- Paperback: 224 pages
- Publisher: Harper Perennial; Reprint edition (June 7, 2016)
- Language: English
- ISBN-10: 0060975407
- ISBN-13: 978-0060975401
- Product Dimensions: 5.3 x 0.5 x 8 inches
- Shipping Weight: 4.8 ounces (View shipping rates and policies)
- Average Customer Review: 36 customer reviews
- Amazon Best Sellers Rank: #46,711 in Books (See Top 100 in Books)
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How We Survived Communism & Even Laughed Paperback – June 7, 2016
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“She is a writer and journalist whose voice belongs to the world.” (Gloria Steinem)
“A thoughtful, beautifully written collection of essays...blending provocative analysis with the texture of everyday life.” (New York Times Book Review)
“An invaluable account of the cumulative weariness of the soul brought on by daily life in an Eastern European country.” (Vivian Gornick, critic and essayist (National Book Award nominee))
“Seldom has such a narrative been so spirited and immediate.” (Christopher Hitchens)
“Not only the first ever grassroots feminist critique of communism, it’s one of our first glimpses into real peoples’ lives in pre–revolutionary Eastern Europe. My world is twice as large as it was before I read this book.… [Drakulic] is a brave, funny, wise and wonderfully gifted writer.” (New York Times-bestselling author Barbara Ehrenreich)
From the Back Cover
Hailed by feminists and scholars as one of the most important contributions to women's studies in recent decades, Slavenka Drakulic s gripping, beautifully written account newly reissued in paperback describes the daily struggles of women under the Marxist regime in the former republic of Yugoslavia.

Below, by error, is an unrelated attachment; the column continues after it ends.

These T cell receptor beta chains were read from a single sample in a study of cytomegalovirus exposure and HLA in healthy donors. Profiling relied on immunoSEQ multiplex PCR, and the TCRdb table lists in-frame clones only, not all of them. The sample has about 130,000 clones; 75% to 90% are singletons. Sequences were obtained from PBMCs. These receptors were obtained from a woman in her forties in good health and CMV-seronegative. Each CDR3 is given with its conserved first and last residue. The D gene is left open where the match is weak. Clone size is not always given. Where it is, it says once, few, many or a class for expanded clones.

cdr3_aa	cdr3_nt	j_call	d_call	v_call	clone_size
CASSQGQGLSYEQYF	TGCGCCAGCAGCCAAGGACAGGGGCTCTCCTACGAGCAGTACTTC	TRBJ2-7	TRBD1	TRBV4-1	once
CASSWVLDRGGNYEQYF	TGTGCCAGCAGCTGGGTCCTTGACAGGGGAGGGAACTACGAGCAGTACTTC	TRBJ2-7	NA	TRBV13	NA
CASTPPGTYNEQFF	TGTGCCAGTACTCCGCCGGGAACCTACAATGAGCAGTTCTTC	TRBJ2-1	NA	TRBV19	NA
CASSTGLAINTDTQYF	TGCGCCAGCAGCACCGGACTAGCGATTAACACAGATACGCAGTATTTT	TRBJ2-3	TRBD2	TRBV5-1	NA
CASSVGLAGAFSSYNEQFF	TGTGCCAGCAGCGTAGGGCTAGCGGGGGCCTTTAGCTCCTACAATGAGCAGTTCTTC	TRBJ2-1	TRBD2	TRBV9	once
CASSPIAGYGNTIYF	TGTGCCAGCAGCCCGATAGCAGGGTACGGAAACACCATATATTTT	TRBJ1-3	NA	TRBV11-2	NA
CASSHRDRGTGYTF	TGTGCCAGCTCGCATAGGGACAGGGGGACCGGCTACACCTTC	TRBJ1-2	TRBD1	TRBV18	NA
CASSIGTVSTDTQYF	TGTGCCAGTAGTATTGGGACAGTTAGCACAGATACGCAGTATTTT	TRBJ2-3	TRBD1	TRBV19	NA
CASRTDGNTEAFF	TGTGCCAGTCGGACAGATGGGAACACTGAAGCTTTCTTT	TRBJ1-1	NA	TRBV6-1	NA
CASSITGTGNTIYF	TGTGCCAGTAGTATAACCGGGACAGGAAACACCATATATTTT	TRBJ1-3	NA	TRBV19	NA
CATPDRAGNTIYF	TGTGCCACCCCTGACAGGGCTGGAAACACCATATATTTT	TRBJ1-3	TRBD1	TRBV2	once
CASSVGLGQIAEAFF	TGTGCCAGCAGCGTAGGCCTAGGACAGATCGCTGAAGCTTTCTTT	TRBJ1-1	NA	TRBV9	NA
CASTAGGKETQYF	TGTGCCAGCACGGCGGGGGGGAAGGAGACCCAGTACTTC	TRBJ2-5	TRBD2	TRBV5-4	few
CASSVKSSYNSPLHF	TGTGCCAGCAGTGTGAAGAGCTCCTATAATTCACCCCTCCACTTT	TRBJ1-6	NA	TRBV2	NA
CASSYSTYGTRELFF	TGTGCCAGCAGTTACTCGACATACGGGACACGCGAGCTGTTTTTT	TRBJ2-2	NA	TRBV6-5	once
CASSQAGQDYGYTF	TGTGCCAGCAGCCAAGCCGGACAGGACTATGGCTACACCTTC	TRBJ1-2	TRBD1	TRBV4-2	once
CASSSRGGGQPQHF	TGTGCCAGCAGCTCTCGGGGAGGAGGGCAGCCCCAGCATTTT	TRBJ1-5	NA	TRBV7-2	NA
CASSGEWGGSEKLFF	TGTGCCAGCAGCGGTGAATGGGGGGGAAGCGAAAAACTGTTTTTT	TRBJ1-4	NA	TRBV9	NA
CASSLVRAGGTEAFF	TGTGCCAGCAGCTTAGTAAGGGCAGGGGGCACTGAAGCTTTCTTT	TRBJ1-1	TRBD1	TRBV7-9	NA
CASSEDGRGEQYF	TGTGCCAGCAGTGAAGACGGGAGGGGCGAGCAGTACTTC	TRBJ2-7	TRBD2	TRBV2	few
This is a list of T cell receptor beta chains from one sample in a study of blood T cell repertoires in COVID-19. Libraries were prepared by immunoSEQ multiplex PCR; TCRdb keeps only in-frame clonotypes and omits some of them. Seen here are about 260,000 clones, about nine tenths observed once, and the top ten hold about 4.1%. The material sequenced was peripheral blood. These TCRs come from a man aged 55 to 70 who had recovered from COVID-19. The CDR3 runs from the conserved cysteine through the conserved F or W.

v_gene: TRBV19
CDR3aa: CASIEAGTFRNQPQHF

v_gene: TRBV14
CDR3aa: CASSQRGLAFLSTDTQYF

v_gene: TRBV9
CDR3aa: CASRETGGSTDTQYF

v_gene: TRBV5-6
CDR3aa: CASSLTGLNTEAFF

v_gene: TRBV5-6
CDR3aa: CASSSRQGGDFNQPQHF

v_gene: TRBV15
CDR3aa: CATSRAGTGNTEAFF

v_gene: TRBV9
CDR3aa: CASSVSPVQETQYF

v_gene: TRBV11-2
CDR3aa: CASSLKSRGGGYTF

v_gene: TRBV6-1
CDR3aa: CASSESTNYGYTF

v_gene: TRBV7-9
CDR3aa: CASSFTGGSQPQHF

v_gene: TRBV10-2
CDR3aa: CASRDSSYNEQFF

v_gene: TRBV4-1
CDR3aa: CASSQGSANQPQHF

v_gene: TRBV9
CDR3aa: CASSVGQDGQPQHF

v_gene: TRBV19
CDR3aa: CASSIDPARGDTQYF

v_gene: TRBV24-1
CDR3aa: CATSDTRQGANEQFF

In this provocative, acutely observed essay collection, renowned journalist, novelist, and non-fiction writer Slavenka Drakulic writes with wit and heart about her experiences under communism as well as those of other Eastern Europeans, primarily women, who lived and suffered behind the Iron Curtain. A portrayal of the reality behind the rhetoric, her essays also chronicle the consequences of these regimes: The Berlin Wall may have fallen, but ideology cannot be dismantled so quickly, and a lifetime lived in fear cannot be so easily forgotten.Many of the pieces focus on the intense connection Drakulic discovers between material things and the expression of one s spirit, individuality, and femininity an inevitable byproduct of a lifestyle that, through its rejection of capitalism and commoditization, ends up fetishizing both. She describes the moment one man was able, for the first time in his life, to eat a banana: He gobbled it down, skin and all, enthralled by its texture. Drakulic herself marvels at finding fresh strawberries in N.Y.C. in December, and the feel of the quality of the paper in an issue ofVogue.As Drakulic delves into the particular hardships facing women who are not merely the victims of sexism, but of regimes that prevent them from having even the most basic material means by which to express themselves she describes the desperate lengths to which they would go to find cosmetics or clothes that made them feel feminine in a society where such a feeling was regarded as a bourgeois affectation. There is little room for privacy in communal housing, and the banishment of many time-saving devices, combined with a focus on manual labor, meant women were slaves to domestic responsibility in a way that their Western peers would find unfathomable. From this vantage point, she provides a pointed critique of Western feminism as a movement borne out of privilege.
How We Survived Communism and Even Laughedis a compelling, brilliant account of what it was really like to live under Communist rule and its inevitable repercussions."